• While the Commandant has been referring repeatedly to a study that said we need three heavy and three medium icebreakers (or two other combinations depending on your assumptions), there actually is no apparent consensus.

        It is unclear to me if they are talking about funding in 2020 or completion in 2020. It is almost too late to complete in 2020 unless the CG is further along on defining requirements than I thought and the money is included in FY2016

        If we are talking about funding in FY2020, that is an awful long way away. Polar Star probably will not even survive operationally until 2024 when the new breaker might be finished. If having more icebreakers is important, why wait.?

        And when/if it is funded, will the money be added to the CG budget or will it use some combination of funds from other agency budgets without increasing the CG budget.

        If it does go into the CG budget, will it all go into a single year, or will it be spread out?

      • Chuck, 2020 would be the funding date, two years early, not much of an improvement and what do we do in the meantime? I say if the hull is in good shape scoop Polar Sea out like a melon and start from there, new machinery and controls, new arrangements and of course the sufficient lab space. That might buy us 15 years or so while Congress talks.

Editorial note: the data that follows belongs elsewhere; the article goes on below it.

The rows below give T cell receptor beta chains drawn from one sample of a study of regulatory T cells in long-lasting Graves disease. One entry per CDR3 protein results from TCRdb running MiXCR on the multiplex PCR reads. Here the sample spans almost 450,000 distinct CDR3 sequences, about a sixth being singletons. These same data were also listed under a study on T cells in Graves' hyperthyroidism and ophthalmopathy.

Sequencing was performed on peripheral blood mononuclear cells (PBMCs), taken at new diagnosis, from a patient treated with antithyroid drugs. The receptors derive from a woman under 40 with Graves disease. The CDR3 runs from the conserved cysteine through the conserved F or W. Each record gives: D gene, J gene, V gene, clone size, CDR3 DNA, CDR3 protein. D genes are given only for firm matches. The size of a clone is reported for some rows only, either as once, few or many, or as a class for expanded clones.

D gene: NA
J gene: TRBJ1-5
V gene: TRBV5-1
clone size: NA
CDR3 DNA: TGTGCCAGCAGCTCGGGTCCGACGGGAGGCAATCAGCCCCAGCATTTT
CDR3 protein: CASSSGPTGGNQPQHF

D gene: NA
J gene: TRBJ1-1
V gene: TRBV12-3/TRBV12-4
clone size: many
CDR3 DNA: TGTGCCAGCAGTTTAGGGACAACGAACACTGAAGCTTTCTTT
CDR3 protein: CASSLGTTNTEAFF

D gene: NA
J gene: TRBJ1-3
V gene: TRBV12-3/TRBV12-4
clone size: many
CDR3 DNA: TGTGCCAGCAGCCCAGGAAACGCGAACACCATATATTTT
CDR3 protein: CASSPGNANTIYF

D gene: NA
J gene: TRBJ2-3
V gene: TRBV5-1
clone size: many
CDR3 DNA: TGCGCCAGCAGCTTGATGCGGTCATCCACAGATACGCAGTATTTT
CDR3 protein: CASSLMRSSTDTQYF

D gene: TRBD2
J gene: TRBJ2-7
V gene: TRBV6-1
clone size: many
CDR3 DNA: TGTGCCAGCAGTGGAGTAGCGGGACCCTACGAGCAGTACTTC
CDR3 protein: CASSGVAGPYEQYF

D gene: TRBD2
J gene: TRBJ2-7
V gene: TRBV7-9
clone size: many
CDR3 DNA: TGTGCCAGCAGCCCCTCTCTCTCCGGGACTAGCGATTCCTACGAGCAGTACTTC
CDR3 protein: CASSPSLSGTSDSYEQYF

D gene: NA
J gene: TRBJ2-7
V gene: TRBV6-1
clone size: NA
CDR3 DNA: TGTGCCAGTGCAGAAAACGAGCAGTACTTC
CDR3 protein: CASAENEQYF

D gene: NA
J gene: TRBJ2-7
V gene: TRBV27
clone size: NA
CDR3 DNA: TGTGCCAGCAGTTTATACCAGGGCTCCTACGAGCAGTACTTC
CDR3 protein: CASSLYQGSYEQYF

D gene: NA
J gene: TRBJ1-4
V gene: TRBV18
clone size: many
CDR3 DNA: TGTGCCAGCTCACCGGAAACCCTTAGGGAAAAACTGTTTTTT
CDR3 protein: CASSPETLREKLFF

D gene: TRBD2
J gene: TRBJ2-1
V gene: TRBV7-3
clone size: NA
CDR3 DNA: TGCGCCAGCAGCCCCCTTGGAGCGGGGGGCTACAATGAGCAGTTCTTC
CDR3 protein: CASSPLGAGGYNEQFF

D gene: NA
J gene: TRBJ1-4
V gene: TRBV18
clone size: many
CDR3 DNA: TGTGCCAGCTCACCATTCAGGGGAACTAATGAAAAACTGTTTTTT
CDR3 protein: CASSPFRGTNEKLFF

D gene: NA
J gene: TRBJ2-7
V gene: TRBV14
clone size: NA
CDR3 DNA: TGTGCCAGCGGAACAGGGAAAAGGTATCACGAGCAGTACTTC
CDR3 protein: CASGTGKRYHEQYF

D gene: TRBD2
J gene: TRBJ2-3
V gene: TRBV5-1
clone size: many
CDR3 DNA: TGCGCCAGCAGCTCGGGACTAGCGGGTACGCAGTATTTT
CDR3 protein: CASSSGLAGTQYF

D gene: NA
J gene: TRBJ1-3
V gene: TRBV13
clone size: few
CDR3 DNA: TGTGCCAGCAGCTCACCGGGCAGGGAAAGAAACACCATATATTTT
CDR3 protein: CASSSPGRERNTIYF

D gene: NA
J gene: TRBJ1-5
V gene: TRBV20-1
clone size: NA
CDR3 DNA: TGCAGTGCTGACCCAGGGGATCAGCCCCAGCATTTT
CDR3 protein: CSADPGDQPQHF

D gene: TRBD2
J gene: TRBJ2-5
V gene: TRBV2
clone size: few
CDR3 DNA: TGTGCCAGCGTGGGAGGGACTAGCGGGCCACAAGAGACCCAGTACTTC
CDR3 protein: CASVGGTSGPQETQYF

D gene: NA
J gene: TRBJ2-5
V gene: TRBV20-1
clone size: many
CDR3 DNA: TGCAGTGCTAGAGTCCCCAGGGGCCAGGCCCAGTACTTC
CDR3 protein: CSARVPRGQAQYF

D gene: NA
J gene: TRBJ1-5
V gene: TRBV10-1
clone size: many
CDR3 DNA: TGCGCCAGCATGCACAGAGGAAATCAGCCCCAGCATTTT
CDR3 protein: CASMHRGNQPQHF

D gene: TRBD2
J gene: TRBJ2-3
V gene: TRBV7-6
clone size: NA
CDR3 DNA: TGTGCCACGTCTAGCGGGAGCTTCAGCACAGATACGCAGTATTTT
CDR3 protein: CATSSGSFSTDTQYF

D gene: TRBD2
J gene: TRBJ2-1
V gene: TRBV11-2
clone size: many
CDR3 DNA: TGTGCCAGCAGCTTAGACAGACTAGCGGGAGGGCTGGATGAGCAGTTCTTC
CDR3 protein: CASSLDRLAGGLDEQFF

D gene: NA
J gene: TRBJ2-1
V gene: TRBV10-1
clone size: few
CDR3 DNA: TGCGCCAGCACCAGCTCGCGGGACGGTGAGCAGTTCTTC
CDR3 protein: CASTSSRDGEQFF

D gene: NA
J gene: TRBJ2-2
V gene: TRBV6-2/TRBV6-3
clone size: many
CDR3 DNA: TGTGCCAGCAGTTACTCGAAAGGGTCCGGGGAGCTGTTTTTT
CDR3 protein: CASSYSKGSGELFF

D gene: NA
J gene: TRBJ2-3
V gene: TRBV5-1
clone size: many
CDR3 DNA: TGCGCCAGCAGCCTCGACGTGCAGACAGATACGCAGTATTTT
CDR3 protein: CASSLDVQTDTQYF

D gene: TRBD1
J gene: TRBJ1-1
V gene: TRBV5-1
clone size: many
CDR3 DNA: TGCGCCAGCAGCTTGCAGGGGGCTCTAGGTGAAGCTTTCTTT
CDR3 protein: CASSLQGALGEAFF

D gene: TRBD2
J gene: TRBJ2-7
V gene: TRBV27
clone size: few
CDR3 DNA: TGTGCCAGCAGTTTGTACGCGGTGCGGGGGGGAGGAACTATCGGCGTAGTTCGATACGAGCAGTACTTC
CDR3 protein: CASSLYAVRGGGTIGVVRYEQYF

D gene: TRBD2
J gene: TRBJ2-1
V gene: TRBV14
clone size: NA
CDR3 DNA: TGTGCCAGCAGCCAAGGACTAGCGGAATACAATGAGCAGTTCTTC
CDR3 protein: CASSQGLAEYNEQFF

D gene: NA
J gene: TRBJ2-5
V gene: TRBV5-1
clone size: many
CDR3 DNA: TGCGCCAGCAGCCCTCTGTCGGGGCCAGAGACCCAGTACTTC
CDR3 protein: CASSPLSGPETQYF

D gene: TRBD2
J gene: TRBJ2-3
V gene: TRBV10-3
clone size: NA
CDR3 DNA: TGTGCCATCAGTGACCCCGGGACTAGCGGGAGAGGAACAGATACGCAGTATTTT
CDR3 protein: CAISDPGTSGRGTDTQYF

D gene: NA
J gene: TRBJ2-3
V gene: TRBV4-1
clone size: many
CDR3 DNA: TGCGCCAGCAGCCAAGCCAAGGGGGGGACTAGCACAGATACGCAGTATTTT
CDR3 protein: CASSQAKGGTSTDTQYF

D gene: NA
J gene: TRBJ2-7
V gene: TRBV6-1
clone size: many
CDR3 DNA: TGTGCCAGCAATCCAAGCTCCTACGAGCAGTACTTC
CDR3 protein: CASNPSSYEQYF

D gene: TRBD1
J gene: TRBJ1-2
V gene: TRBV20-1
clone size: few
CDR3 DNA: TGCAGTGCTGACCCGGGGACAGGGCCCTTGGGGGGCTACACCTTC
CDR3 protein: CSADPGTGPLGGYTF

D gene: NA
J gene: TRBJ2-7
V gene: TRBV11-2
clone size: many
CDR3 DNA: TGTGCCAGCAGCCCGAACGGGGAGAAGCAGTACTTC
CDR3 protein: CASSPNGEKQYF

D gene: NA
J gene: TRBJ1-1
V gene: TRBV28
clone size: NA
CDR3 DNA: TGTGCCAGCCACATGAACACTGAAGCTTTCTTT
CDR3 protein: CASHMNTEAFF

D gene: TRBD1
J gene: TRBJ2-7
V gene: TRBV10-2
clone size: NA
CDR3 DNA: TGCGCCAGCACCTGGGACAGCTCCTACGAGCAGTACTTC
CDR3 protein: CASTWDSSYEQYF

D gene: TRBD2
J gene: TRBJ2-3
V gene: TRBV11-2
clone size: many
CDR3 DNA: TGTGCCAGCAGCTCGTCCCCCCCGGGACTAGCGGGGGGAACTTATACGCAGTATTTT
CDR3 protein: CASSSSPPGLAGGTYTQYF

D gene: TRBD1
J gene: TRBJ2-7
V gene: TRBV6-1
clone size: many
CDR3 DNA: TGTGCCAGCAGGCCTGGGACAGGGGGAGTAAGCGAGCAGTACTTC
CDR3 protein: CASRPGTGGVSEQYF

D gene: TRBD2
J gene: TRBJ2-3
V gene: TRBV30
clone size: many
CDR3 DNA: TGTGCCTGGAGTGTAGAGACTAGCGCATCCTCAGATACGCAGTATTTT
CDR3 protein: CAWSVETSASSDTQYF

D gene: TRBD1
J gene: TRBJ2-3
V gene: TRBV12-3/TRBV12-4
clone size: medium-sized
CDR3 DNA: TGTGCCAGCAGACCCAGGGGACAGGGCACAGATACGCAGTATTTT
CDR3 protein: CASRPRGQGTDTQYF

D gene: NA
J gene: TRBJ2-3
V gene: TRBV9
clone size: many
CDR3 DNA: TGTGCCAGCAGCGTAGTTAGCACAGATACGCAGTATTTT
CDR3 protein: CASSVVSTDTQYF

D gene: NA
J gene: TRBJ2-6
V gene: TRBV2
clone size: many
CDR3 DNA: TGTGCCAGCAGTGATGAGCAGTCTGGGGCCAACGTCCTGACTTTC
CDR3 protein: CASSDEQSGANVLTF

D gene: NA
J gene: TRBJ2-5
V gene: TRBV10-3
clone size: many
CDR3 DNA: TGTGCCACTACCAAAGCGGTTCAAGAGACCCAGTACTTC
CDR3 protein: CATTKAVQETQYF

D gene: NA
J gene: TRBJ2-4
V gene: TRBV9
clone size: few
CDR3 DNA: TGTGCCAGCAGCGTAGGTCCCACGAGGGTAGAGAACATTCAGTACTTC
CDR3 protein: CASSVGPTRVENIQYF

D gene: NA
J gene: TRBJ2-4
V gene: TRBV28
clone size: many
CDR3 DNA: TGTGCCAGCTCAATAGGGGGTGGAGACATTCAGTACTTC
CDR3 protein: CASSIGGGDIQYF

• In Finland, a 1950s era icebreaker was completely rebuilt in 1978-1979. After the refit, the icebreaker was practically a new ship with only web frames, bottom plating, forepeak, propulsion motors, propeller shafts and propellers remaining from the original vessel. The cost of the refit was about 60% of the price of a new icebreaker. Today, this vessel the oldest icebreaker in the world in active service.

        Although it has been done before on other icebreakers, “scooping Polar Sea out like a melon” does not sound like economically feasible solution to me. I admit I haven’t seen the general arrangement of the Polar class, but I don’t think it would be possible to fit a sufficiently powerful electric motor (say, 8-10 MW) in place of each of the gas turbines and then nearly triple the rating of the diesel-electric power plant. You’ll also need space for the new AC/AC propulsion drives and switchboards. Is there enough space to do all this without moving bulkheads etc.? Given the excellent power-to-weight ratio of the gas turbines, it wouldn’t be like fitting a modern Japanese engine under the bonnet of an old Cadillac. Heck, is there even enough displacement to do such swap?